Monday, August 9, 2010

Cold Souls. (2009) Sophie Barthes

I want to call this a genre film, but I don't know what the genre is.

The genre, for me anyway, goes back to the writings of Charlie Kaufman as brought to life by directors Spike Jonze and Michel Gondry. Being John Malkovich, Adaptation, and Eternal Sunshine of the Spotless Mind launched the movement, which later gave way for the ever-imaginative The Science of Sleep, and the utterly depressing Synecdoche, New York (which, in all its depression, I still quite admire).

It seems that international directors got involved in the genre, too -- for instance with Christoffer Boe's Reconstruction and Allegro, and Emmanuel Carrère's La moustache.

It's a movement of films based on lost identity, swapped memory, soul searching and human longing. I'm tempted to call it "Pseudo-contemplative with a wry comedic twist," but the word "comedic" can be misleading. I'm also tempted to call it simply "Cerebral lite" or "Fun-pop-Psychological."

I don't know what to call it, but it's a genre I love.

Cold Souls fits in pretty well with the rest of these imaginative stories.

Like John Malkovich in Being John Malkovich, Paul Giamatti turns in a wonderful performance as himself. Or maybe it really isn't himself, since he's had his soul extracted and tried out someone else's. It's great fun when these actors play themselves but when there's a loophole that makes it not really them.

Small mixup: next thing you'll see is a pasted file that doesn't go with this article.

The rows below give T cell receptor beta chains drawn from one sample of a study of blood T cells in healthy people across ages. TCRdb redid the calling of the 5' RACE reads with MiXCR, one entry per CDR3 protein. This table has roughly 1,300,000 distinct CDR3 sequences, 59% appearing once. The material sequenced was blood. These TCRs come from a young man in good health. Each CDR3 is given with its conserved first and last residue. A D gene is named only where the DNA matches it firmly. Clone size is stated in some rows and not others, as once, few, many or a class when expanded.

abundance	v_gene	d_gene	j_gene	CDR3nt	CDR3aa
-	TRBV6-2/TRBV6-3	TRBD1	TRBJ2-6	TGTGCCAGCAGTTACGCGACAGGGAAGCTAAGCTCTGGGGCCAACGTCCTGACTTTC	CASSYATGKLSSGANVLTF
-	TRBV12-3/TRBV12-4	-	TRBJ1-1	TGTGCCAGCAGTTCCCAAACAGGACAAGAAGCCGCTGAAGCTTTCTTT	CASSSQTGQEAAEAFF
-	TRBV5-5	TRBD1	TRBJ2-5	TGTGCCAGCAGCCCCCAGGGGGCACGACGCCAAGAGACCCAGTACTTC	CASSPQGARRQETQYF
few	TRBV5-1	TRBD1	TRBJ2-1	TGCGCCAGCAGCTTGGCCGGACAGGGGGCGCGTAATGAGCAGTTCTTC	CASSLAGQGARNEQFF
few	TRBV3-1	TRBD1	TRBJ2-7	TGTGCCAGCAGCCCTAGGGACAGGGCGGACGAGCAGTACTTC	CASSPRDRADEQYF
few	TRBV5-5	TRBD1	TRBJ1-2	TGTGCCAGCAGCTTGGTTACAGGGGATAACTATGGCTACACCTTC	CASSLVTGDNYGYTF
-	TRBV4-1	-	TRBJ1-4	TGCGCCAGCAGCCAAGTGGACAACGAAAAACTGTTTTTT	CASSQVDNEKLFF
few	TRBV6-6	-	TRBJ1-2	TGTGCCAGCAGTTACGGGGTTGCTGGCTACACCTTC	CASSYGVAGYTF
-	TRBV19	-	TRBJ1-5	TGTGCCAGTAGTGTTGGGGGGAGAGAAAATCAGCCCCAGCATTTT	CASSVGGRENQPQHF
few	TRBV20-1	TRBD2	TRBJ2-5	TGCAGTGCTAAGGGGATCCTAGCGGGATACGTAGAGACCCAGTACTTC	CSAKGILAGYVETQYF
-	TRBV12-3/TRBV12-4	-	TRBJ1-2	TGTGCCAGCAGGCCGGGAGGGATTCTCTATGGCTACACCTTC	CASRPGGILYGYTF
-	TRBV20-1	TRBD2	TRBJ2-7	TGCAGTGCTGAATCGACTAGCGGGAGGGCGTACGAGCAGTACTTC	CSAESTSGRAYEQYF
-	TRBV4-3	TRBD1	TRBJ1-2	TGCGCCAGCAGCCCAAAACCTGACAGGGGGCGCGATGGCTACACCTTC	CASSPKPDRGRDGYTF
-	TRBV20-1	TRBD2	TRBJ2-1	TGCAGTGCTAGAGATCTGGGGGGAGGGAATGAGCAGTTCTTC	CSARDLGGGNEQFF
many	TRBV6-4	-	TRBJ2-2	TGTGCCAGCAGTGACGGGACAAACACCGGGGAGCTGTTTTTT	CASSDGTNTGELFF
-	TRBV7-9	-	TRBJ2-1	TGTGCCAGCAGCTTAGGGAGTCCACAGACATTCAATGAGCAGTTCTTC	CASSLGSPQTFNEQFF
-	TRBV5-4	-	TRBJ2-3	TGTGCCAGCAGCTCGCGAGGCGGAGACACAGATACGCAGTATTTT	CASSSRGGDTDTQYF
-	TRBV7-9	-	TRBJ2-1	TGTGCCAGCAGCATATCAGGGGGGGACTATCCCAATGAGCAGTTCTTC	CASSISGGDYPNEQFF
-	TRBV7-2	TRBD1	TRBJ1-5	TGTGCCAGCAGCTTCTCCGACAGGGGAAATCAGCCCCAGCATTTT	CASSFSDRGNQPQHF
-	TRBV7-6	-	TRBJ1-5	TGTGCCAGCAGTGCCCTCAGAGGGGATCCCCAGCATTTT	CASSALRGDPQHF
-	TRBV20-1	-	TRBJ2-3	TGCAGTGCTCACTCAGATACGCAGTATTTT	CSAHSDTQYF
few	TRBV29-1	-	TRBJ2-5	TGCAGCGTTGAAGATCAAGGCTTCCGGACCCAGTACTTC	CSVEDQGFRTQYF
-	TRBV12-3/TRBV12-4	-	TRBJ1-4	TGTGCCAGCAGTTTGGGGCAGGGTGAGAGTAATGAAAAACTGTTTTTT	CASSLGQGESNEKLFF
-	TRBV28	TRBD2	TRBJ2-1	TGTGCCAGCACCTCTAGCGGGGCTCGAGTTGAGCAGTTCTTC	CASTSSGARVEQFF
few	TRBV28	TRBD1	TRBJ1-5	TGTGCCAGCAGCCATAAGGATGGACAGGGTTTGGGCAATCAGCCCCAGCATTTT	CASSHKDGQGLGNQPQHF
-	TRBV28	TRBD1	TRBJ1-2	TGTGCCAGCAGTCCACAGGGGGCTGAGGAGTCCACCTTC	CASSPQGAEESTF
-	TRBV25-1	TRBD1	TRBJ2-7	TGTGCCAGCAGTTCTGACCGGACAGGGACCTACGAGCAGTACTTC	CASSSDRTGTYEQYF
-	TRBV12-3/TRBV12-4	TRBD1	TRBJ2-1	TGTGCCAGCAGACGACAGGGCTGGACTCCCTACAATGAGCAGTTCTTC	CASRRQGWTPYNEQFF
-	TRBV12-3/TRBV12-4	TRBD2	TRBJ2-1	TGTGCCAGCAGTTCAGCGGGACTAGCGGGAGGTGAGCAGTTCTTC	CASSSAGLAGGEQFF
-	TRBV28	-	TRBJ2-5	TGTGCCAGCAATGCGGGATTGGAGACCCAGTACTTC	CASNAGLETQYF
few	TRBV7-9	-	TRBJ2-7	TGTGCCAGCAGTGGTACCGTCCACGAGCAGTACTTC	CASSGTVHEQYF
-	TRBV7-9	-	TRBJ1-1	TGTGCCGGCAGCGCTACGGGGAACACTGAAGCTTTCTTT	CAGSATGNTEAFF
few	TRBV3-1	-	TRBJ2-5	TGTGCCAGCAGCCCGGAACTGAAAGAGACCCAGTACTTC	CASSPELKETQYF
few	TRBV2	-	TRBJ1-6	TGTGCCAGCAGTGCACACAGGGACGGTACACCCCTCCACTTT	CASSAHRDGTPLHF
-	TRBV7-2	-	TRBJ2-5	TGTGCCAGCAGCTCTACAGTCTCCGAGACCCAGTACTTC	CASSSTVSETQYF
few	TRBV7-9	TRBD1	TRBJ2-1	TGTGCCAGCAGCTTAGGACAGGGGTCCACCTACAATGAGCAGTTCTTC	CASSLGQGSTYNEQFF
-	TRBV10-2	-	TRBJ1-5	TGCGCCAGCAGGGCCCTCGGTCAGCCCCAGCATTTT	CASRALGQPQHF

As with the other films I've mentioned, where identity, memory, and reality of the mind is either distorted, infected or has simply gone astray, when you trade in your soul and try on another it only leaves you soul-sick.

If there's any message here it is simply loving yourself for who you are, learning to live at peace in your own skin, attempting to work on yourself and the parts you don't like. That working on yourself and finding peace in your soul is better than envying anyone else.

It's a great message, but the movie is even better when you don't think too hard about it. And you don't have to. It's a film filled with paradoxes and contradictions (if you are carrying another peron's soul and they die, does the soul stay in you or does it die, too?), but it's fun and smart, light and easy, and worth renting for another perfect Giamatti performance.

Filmwell has a wonderful, more in-depth analysis of Cold Souls.

No comments:

Post a Comment

I like to respond to comments. If you keep it relatively clean and respectful, and use your name or any name outside of "Anonymous," I will be much more apt to respond. Spam or stupidity is mine to delete at will. Thanks.